Zagreb Airport upgrade reaches financial close

The 30-year agreement will see a consortium led by Aéroports de Paris, Bouygues, Marguerite Fund and IFC invest €331m for the construction and maintenance of a new terminal in Croatia’s capital.

A concession to scale up, operate and maintain Zagreb Airport has reached financial close, shareholders in operating company MZLZ announced today.

A consortium formed of France’s operator Aéroports de Paris Management and developer Bouygues Bâtiment International, Turkish operator TAV Airports, Croatian developer Viadukt, the EU’s Marguerite Fund and the International Finance Corporation (IFC) have just signed agreements with lenders and the Croatian Ministry of the Sea, Transport and Infrastructure that will kick-start the project.

The contract includes the financing, design and construction of a new, 65,000 square-metre terminal to replace the current one, for a forecasted cost of €243 million. The new facility will boost the airport’s passenger capacity from 2 million to 5 million annually.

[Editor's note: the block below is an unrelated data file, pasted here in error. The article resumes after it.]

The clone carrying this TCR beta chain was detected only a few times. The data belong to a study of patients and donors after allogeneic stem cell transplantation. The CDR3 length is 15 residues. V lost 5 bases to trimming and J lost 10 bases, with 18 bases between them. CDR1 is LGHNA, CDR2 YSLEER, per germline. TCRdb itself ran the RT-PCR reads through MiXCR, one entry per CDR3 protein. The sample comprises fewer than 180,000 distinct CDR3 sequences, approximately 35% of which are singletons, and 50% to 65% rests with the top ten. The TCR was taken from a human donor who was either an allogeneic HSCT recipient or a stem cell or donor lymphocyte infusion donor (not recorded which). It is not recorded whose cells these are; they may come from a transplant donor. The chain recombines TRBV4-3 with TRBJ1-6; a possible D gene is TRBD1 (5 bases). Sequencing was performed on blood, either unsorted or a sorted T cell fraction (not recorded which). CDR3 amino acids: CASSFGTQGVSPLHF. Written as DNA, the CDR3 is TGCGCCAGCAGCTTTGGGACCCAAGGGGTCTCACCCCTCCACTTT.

The deal also involves a concession to operate the entire airport for almost 30 years, which includes the runways, the current passenger terminal (during the construction period), the new terminal once completed, the cargo terminal, car parks and future property developments. Maintenance of the overall infrastructure is expected to need around €88 million worth of investments over the period.

MZLZ was chosen as preferred bidder for Zagreb Airport’s upgrade in March last year, before reaching commercial close a month later. Its largest shareholders are Aéroports de Paris, Bouygues and Marguerite Fund, which each own 20.77 percent, followed by IFC (17.58 percent), TAV Airports (15 percent) and Viadukt (5.11 percent).

Financial lenders to the project comprise the European Investment Bank (EIB), IFC, Unicredit Bank Austria and Deutsche Bank.

Construction works, which are due to last three years, will be carried out by Bouygues and Viadukt. Following Larnaka and Paphos in Cyprus and Iqaluit in Canada, this is now the fourth airport terminal to be built by Bouygues as a public-private partnership (PPP), within a project company in which it is one of the major shareholders.

Aéroports de Paris and TAV Airports will be in charge of operating and maintaining the airport, a fresh addition to the respective portfolios of 21 and 12 airports they already operate internationally.